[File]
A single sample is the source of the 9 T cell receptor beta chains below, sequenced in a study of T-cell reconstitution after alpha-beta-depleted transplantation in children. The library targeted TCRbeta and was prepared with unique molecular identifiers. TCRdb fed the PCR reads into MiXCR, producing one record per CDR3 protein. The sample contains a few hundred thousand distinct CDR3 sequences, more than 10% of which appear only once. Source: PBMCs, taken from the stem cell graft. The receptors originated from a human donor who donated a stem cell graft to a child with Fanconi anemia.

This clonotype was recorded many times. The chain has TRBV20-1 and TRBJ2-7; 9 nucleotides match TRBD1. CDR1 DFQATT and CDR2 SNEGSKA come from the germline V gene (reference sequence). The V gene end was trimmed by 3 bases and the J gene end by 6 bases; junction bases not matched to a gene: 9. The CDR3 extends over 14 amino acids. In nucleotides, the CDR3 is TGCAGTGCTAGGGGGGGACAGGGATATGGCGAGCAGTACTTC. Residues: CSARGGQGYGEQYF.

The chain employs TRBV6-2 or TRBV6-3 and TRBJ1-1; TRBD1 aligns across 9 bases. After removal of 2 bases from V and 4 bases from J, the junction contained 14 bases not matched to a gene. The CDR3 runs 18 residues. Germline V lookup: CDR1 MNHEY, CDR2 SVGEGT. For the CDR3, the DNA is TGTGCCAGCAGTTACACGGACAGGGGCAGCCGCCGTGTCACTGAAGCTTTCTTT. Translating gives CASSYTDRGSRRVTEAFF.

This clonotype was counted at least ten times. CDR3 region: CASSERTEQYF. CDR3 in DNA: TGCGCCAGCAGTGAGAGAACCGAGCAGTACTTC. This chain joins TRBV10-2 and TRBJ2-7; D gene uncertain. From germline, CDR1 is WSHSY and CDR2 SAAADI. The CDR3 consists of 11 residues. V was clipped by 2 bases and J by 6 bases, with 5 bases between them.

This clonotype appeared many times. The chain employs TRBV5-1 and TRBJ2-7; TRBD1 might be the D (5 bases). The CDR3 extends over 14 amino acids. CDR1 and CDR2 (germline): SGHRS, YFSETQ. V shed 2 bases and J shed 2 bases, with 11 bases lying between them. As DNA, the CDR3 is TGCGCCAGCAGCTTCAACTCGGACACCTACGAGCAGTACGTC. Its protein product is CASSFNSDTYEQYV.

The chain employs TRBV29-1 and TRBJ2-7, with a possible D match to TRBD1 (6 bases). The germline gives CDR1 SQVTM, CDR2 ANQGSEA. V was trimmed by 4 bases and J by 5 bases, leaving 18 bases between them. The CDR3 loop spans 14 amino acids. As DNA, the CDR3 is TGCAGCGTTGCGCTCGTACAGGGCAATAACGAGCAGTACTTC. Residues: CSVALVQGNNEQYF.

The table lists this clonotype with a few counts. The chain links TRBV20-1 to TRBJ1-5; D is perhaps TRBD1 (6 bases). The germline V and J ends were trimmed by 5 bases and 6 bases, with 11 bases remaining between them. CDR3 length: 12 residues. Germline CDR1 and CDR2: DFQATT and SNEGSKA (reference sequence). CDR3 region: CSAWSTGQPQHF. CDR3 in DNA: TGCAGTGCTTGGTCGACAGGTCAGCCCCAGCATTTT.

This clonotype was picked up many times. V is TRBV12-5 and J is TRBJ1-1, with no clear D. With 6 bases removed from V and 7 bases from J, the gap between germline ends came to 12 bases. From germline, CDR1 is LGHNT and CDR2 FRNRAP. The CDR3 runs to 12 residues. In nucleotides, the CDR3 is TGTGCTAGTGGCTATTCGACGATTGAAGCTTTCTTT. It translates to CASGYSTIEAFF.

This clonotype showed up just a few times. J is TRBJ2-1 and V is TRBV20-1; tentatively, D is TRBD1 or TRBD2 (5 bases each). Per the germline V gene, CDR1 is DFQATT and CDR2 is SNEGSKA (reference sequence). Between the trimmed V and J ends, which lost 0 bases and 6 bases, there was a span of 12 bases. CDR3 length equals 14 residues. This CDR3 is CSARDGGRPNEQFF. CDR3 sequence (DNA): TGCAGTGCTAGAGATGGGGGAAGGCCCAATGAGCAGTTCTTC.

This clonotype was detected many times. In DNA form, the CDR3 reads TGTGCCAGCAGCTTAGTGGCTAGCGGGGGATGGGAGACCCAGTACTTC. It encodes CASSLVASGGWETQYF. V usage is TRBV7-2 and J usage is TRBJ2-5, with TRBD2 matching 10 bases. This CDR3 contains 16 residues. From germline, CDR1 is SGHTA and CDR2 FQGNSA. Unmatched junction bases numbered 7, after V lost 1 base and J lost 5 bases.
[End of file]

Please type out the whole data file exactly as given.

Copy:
A single sample is the source of the 9 T cell receptor beta chains below, sequenced in a study of T-cell reconstitution after alpha-beta-depleted transplantation in children. The library targeted TCRbeta and was prepared with unique molecular identifiers. TCRdb fed the PCR reads into MiXCR, producing one record per CDR3 protein. The sample contains a few hundred thousand distinct CDR3 sequences, more than 10% of which appear only once. Source: PBMCs, taken from the stem cell graft. The receptors originated from a human donor who donated a stem cell graft to a child with Fanconi anemia.

This clonotype was recorded many times. The chain has TRBV20-1 and TRBJ2-7; 9 nucleotides match TRBD1. CDR1 DFQATT and CDR2 SNEGSKA come from the germline V gene (reference sequence). The V gene end was trimmed by 3 bases and the J gene end by 6 bases; junction bases not matched to a gene: 9. The CDR3 extends over 14 amino acids. In nucleotides, the CDR3 is TGCAGTGCTAGGGGGGGACAGGGATATGGCGAGCAGTACTTC. Residues: CSARGGQGYGEQYF.

The chain employs TRBV6-2 or TRBV6-3 and TRBJ1-1; TRBD1 aligns across 9 bases. After removal of 2 bases from V and 4 bases from J, the junction contained 14 bases not matched to a gene. The CDR3 runs 18 residues. Germline V lookup: CDR1 MNHEY, CDR2 SVGEGT. For the CDR3, the DNA is TGTGCCAGCAGTTACACGGACAGGGGCAGCCGCCGTGTCACTGAAGCTTTCTTT. Translating gives CASSYTDRGSRRVTEAFF.

This clonotype was counted at least ten times. CDR3 region: CASSERTEQYF. CDR3 in DNA: TGCGCCAGCAGTGAGAGAACCGAGCAGTACTTC. This chain joins TRBV10-2 and TRBJ2-7; D gene uncertain. From germline, CDR1 is WSHSY and CDR2 SAAADI. The CDR3 consists of 11 residues. V was clipped by 2 bases and J by 6 bases, with 5 bases between them.

This clonotype appeared many times. The chain employs TRBV5-1 and TRBJ2-7; TRBD1 might be the D (5 bases). The CDR3 extends over 14 amino acids. CDR1 and CDR2 (germline): SGHRS, YFSETQ. V shed 2 bases and J shed 2 bases, with 11 bases lying between them. As DNA, the CDR3 is TGCGCCAGCAGCTTCAACTCGGACACCTACGAGCAGTACGTC. Its protein product is CASSFNSDTYEQYV.

The chain employs TRBV29-1 and TRBJ2-7, with a possible D match to TRBD1 (6 bases). The germline gives CDR1 SQVTM, CDR2 ANQGSEA. V was trimmed by 4 bases and J by 5 bases, leaving 18 bases between them. The CDR3 loop spans 14 amino acids. As DNA, the CDR3 is TGCAGCGTTGCGCTCGTACAGGGCAATAACGAGCAGTACTTC. Residues: CSVALVQGNNEQYF.

The table lists this clonotype with a few counts. The chain links TRBV20-1 to TRBJ1-5; D is perhaps TRBD1 (6 bases). The germline V and J ends were trimmed by 5 bases and 6 bases, with 11 bases remaining between them. CDR3 length: 12 residues. Germline CDR1 and CDR2: DFQATT and SNEGSKA (reference sequence). CDR3 region: CSAWSTGQPQHF. CDR3 in DNA: TGCAGTGCTTGGTCGACAGGTCAGCCCCAGCATTTT.

This clonotype was picked up many times. V is TRBV12-5 and J is TRBJ1-1, with no clear D. With 6 bases removed from V and 7 bases from J, the gap between germline ends came to 12 bases. From germline, CDR1 is LGHNT and CDR2 FRNRAP. The CDR3 runs to 12 residues. In nucleotides, the CDR3 is TGTGCTAGTGGCTATTCGACGATTGAAGCTTTCTTT. It translates to CASGYSTIEAFF.

This clonotype showed up just a few times. J is TRBJ2-1 and V is TRBV20-1; tentatively, D is TRBD1 or TRBD2 (5 bases each). Per the germline V gene, CDR1 is DFQATT and CDR2 is SNEGSKA (reference sequence). Between the trimmed V and J ends, which lost 0 bases and 6 bases, there was a span of 12 bases. CDR3 length equals 14 residues. This CDR3 is CSARDGGRPNEQFF. CDR3 sequence (DNA): TGCAGTGCTAGAGATGGGGGAAGGCCCAATGAGCAGTTCTTC.

This clonotype was detected many times. In DNA form, the CDR3 reads TGTGCCAGCAGCTTAGTGGCTAGCGGGGGATGGGAGACCCAGTACTTC. It encodes CASSLVASGGWETQYF. V usage is TRBV7-2 and J usage is TRBJ2-5, with TRBD2 matching 10 bases. This CDR3 contains 16 residues. From germline, CDR1 is SGHTA and CDR2 FQGNSA. Unmatched junction bases numbered 7, after V lost 1 base and J lost 5 bases.